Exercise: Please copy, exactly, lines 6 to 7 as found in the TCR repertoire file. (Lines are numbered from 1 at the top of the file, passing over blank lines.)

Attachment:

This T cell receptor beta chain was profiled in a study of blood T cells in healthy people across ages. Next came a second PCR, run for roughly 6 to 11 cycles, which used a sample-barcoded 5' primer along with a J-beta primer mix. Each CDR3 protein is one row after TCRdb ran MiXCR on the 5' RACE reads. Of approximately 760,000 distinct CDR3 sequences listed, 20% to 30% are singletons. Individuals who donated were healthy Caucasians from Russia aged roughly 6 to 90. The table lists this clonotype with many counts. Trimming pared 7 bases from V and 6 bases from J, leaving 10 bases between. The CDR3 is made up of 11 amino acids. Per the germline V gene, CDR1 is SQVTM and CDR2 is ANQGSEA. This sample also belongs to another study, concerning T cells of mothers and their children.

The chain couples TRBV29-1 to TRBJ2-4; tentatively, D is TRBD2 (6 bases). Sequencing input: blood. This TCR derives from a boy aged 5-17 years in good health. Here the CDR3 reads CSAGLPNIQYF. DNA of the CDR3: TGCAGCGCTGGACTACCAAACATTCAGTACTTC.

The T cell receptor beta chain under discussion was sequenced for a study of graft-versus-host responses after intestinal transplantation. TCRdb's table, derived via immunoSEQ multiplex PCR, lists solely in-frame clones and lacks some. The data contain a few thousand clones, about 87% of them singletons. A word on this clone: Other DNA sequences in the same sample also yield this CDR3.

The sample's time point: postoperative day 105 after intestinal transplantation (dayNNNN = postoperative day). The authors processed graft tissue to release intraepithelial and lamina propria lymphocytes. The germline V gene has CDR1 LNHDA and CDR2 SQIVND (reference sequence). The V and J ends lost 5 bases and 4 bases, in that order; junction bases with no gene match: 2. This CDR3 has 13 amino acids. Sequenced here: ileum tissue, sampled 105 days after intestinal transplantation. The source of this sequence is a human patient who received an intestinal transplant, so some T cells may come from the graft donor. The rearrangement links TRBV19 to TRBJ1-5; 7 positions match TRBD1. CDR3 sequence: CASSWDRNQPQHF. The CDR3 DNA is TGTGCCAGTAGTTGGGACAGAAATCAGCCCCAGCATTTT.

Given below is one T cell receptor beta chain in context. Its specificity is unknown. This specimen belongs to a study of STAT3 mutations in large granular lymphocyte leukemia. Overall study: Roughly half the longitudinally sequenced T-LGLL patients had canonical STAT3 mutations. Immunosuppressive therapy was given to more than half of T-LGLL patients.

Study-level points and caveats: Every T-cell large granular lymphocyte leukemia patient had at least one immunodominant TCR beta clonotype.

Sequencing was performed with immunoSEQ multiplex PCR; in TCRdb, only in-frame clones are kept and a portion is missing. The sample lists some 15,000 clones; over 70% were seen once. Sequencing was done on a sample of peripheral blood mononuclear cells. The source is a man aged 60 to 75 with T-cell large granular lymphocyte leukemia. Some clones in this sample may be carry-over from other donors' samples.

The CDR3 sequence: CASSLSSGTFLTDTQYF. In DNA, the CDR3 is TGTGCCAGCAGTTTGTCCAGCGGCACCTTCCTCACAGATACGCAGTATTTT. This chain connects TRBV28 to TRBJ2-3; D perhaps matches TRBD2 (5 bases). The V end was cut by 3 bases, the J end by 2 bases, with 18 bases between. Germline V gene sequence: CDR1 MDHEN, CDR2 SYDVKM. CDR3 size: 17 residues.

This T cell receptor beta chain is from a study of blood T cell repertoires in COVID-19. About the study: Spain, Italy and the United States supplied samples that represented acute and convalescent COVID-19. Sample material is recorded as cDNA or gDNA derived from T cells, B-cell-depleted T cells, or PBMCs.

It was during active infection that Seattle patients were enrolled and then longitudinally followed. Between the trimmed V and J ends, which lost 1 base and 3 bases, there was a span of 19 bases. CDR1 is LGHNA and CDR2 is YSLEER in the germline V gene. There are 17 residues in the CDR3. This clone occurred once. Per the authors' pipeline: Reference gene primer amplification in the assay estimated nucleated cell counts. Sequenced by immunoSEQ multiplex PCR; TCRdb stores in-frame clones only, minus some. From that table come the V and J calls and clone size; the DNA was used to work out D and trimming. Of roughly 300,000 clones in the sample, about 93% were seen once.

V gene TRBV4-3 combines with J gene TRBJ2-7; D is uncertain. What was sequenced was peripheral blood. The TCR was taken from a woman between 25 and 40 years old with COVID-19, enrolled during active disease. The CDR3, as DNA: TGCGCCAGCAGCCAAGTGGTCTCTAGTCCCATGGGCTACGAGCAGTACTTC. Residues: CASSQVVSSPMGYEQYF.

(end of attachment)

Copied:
Study-level points and caveats: Every T-cell large granular lymphocyte leukemia patient had at least one immunodominant TCR beta clonotype.

Sequencing was performed with immunoSEQ multiplex PCR; in TCRdb, only in-frame clones are kept and a portion is missing. The sample lists some 15,000 clones; over 70% were seen once. Sequencing was done on a sample of peripheral blood mononuclear cells. The source is a man aged 60 to 75 with T-cell large granular lymphocyte leukemia. Some clones in this sample may be carry-over from other donors' samples.